According to Corporal Willy Apiata's Ngapuhi people, the humble soldier who was recently awarded the Victoria Cross, will always belong to Tai Tokerau.
Corporal Apiata, whose heroism in Afghanistan earned him the VC - the first to be awarded to a Kiwi since World War 2 - has strong Northland roots. Although Northland-born Corporal Apiata grew up in the eastern Bay of Plenty and East Coast, his father's family is Ngapuhi and his whakapapa carries many honourable names from the north.
Those links will be strengthened when the quiet hero is welcomed home next Saturday at a ceremony at the Waitangi Treaty grounds.
A large crowd is expected at the event, designed to honour the quiet man who was catapulted to fame after an extraordinary - and formerly top secret - act of bravery during a tour of duty with New Zealand's elite SAS corps in Afghanistan. The world now knows that Corporal Apiata raced across hostile ground under fire and carried a wounded comrade to safety.
The soldier struck a chord with the nation because here was an ordinary bloke, who remained as supremely dignified as he was humble.
It is those qualities, as much as his courage, that make Corporal Apiata a hero and a leader, say Northland kaumatua.
Bay of Islands kaumatua Wiremu Wiremu has been training a group of youngsters to perform kapa haka and other duties at Waitangi next week.
"All these kids are related to Willie and one of his nephews is taking a big leadership role in it," said Mr Wiremu, himself a former sergeant major in the army.
Every school in the district has been invited and a crowd of wellwishers are expected at the event which is open to the public.
The venue is symbolic. Waitangi is a meeting place that belongs to all people of New Zealand, and was chosen by local rangatira to serve that purpose even before the treaty's signing in 1840.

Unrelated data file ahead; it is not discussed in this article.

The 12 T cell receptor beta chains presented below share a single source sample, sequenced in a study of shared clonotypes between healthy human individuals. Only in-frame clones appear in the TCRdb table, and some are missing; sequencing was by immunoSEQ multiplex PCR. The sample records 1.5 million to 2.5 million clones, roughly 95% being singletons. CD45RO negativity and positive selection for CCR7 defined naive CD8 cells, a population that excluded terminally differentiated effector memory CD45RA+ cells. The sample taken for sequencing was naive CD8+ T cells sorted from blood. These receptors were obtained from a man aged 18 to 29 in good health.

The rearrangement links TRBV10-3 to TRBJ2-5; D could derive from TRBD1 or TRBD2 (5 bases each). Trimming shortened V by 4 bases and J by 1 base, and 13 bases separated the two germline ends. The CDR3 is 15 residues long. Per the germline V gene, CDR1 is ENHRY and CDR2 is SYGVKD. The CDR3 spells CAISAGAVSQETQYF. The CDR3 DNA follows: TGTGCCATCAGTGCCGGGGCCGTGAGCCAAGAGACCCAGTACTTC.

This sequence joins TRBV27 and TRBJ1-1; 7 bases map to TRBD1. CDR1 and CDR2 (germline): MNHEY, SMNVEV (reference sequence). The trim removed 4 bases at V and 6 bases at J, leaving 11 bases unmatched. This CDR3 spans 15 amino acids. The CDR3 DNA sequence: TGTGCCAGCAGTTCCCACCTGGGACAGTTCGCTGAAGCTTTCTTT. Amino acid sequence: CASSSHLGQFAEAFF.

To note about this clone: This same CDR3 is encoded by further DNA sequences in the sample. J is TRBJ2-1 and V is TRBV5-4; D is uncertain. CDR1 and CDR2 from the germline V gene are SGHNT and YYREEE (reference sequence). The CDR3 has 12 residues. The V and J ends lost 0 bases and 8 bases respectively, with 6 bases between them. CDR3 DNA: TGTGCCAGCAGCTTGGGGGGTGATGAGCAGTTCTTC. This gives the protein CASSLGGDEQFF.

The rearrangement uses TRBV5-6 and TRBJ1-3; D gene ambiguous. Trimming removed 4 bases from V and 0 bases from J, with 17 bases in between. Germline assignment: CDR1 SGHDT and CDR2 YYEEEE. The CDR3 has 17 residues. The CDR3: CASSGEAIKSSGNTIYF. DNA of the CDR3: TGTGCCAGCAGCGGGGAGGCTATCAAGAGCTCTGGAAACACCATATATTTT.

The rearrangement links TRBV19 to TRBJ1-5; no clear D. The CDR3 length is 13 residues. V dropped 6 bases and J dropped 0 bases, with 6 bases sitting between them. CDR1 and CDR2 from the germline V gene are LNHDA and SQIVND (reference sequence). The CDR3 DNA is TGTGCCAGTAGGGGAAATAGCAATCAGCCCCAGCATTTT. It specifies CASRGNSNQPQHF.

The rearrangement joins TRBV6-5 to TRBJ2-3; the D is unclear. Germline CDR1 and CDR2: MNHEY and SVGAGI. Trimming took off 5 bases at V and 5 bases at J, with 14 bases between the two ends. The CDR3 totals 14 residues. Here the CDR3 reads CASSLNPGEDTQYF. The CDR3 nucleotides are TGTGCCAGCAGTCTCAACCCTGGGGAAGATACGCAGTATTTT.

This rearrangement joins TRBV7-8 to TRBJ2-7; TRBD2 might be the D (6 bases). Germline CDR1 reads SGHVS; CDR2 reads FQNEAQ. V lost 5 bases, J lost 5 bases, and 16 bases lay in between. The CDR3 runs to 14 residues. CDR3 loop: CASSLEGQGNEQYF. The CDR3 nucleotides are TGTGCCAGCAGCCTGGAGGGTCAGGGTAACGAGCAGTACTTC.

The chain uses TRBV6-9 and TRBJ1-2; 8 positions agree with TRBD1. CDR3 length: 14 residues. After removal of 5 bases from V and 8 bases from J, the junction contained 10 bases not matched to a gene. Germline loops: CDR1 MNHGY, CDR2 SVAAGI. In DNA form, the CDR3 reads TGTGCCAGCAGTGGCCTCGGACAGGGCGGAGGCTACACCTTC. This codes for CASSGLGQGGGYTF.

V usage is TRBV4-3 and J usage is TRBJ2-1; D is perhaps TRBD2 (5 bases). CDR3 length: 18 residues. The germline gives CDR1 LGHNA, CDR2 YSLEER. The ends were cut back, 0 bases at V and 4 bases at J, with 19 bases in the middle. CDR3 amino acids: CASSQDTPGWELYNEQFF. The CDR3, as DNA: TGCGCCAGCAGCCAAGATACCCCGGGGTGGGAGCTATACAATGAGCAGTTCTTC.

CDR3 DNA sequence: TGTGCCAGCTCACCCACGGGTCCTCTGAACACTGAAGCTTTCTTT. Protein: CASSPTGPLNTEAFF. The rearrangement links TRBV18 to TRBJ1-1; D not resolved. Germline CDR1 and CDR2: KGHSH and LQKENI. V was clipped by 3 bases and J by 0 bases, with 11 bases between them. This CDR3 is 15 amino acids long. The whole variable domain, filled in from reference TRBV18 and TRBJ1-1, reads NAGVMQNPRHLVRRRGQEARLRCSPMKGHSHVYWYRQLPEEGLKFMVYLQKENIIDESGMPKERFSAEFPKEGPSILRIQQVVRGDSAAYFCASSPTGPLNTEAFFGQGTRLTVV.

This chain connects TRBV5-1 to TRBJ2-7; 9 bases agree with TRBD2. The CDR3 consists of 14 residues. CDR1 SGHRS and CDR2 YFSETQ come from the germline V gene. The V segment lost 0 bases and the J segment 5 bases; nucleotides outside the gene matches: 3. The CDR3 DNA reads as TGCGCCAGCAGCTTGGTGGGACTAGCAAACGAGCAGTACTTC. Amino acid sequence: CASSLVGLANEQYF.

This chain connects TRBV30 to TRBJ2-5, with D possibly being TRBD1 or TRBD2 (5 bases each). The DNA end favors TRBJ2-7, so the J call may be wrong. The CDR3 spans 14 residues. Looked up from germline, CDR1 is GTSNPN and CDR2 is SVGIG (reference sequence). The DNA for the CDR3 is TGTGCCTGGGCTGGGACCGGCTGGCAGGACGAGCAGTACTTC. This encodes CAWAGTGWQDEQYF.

Iwi, the army, the Waitangi Trust, dignitaries and the public will all play a role at the occasion planned long before Corporal Apiata this week gifted his medal to the SAS.
In gifting his VC, Corporal Apiata is honouring his comrades, all of whom he said would have done what he did - "Just looking out for their mates."
He has said he did not earn the medal on his own.
"I thought long and hard about what I wanted to do with the medal ... It will never be sold, there will never be quarrels about it," he said.
His gesture has earned high praise.
Northland MP Shane Jones said: "Willy will always occupy an esteemed position because, one, he's modest; two, his deeds have spoken for him; and, three, his selfless gesture in offering his Victoria Cross to the nation."
Corporal Apiata was a fine role model for the young people of Northland, Mr Jones said.
The act that earned him the medal, and the place of distinction he would always occupy because of it, were inspirational.
"In the end, it's what our tamariki learn from people like Willy that is most important. His achievements tell them what's possible for themselves," Mr Jones said.
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